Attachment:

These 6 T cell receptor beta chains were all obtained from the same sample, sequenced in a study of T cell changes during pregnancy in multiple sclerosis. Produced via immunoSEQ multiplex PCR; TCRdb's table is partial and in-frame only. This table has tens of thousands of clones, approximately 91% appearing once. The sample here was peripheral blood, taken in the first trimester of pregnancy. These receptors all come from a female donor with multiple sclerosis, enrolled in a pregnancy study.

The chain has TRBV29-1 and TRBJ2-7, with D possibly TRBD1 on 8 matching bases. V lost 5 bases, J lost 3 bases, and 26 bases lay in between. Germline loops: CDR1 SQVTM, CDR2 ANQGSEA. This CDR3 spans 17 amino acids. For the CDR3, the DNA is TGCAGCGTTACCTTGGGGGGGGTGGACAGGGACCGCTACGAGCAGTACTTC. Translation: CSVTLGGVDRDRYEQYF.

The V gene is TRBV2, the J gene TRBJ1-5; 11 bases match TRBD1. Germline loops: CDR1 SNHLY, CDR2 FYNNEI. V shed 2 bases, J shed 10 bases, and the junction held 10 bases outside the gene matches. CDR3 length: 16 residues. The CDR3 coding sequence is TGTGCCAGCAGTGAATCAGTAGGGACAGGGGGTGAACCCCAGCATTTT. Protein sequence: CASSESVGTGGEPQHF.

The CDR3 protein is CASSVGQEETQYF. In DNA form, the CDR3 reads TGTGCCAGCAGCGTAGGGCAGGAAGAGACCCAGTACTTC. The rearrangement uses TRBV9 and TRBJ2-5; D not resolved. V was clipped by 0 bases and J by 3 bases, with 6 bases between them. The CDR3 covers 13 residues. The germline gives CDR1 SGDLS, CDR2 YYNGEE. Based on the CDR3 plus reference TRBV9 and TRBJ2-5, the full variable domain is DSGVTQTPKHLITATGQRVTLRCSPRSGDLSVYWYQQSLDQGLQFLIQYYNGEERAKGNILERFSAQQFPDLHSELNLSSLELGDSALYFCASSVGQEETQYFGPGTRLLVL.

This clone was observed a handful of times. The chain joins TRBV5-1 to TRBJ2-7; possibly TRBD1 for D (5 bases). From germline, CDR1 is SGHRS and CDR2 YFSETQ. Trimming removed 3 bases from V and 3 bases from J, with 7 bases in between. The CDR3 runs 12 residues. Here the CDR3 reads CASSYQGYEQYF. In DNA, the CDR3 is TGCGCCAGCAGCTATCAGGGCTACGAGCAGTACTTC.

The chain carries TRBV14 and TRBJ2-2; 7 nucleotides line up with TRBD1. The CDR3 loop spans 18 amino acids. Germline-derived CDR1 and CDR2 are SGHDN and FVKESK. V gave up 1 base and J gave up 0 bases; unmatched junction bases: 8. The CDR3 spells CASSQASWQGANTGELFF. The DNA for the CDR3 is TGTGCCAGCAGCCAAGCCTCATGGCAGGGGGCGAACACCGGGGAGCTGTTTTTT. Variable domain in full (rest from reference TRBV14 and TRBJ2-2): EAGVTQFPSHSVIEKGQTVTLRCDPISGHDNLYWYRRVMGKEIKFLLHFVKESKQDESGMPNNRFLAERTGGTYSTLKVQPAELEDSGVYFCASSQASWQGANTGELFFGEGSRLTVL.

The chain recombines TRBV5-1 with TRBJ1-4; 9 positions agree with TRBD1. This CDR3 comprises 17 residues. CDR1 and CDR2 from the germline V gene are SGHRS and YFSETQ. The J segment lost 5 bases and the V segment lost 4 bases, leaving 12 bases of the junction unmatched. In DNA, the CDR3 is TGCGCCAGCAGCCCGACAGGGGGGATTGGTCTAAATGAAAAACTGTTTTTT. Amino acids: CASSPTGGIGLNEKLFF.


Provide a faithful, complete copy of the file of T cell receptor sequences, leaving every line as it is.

These 6 T cell receptor beta chains were all obtained from the same sample, sequenced in a study of T cell changes during pregnancy in multiple sclerosis. Produced via immunoSEQ multiplex PCR; TCRdb's table is partial and in-frame only. This table has tens of thousands of clones, approximately 91% appearing once. The sample here was peripheral blood, taken in the first trimester of pregnancy. These receptors all come from a female donor with multiple sclerosis, enrolled in a pregnancy study.

The chain has TRBV29-1 and TRBJ2-7, with D possibly TRBD1 on 8 matching bases. V lost 5 bases, J lost 3 bases, and 26 bases lay in between. Germline loops: CDR1 SQVTM, CDR2 ANQGSEA. This CDR3 spans 17 amino acids. For the CDR3, the DNA is TGCAGCGTTACCTTGGGGGGGGTGGACAGGGACCGCTACGAGCAGTACTTC. Translation: CSVTLGGVDRDRYEQYF.

The V gene is TRBV2, the J gene TRBJ1-5; 11 bases match TRBD1. Germline loops: CDR1 SNHLY, CDR2 FYNNEI. V shed 2 bases, J shed 10 bases, and the junction held 10 bases outside the gene matches. CDR3 length: 16 residues. The CDR3 coding sequence is TGTGCCAGCAGTGAATCAGTAGGGACAGGGGGTGAACCCCAGCATTTT. Protein sequence: CASSESVGTGGEPQHF.

The CDR3 protein is CASSVGQEETQYF. In DNA form, the CDR3 reads TGTGCCAGCAGCGTAGGGCAGGAAGAGACCCAGTACTTC. The rearrangement uses TRBV9 and TRBJ2-5; D not resolved. V was clipped by 0 bases and J by 3 bases, with 6 bases between them. The CDR3 covers 13 residues. The germline gives CDR1 SGDLS, CDR2 YYNGEE. Based on the CDR3 plus reference TRBV9 and TRBJ2-5, the full variable domain is DSGVTQTPKHLITATGQRVTLRCSPRSGDLSVYWYQQSLDQGLQFLIQYYNGEERAKGNILERFSAQQFPDLHSELNLSSLELGDSALYFCASSVGQEETQYFGPGTRLLVL.

This clone was observed a handful of times. The chain joins TRBV5-1 to TRBJ2-7; possibly TRBD1 for D (5 bases). From germline, CDR1 is SGHRS and CDR2 YFSETQ. Trimming removed 3 bases from V and 3 bases from J, with 7 bases in between. The CDR3 runs 12 residues. Here the CDR3 reads CASSYQGYEQYF. In DNA, the CDR3 is TGCGCCAGCAGCTATCAGGGCTACGAGCAGTACTTC.

The chain carries TRBV14 and TRBJ2-2; 7 nucleotides line up with TRBD1. The CDR3 loop spans 18 amino acids. Germline-derived CDR1 and CDR2 are SGHDN and FVKESK. V gave up 1 base and J gave up 0 bases; unmatched junction bases: 8. The CDR3 spells CASSQASWQGANTGELFF. The DNA for the CDR3 is TGTGCCAGCAGCCAAGCCTCATGGCAGGGGGCGAACACCGGGGAGCTGTTTTTT. Variable domain in full (rest from reference TRBV14 and TRBJ2-2): EAGVTQFPSHSVIEKGQTVTLRCDPISGHDNLYWYRRVMGKEIKFLLHFVKESKQDESGMPNNRFLAERTGGTYSTLKVQPAELEDSGVYFCASSQASWQGANTGELFFGEGSRLTVL.

The chain recombines TRBV5-1 with TRBJ1-4; 9 positions agree with TRBD1. This CDR3 comprises 17 residues. CDR1 and CDR2 from the germline V gene are SGHRS and YFSETQ. The J segment lost 5 bases and the V segment lost 4 bases, leaving 12 bases of the junction unmatched. In DNA, the CDR3 is TGCGCCAGCAGCCCGACAGGGGGGATTGGTCTAAATGAAAAACTGTTTTTT. Amino acids: CASSPTGGIGLNEKLFF.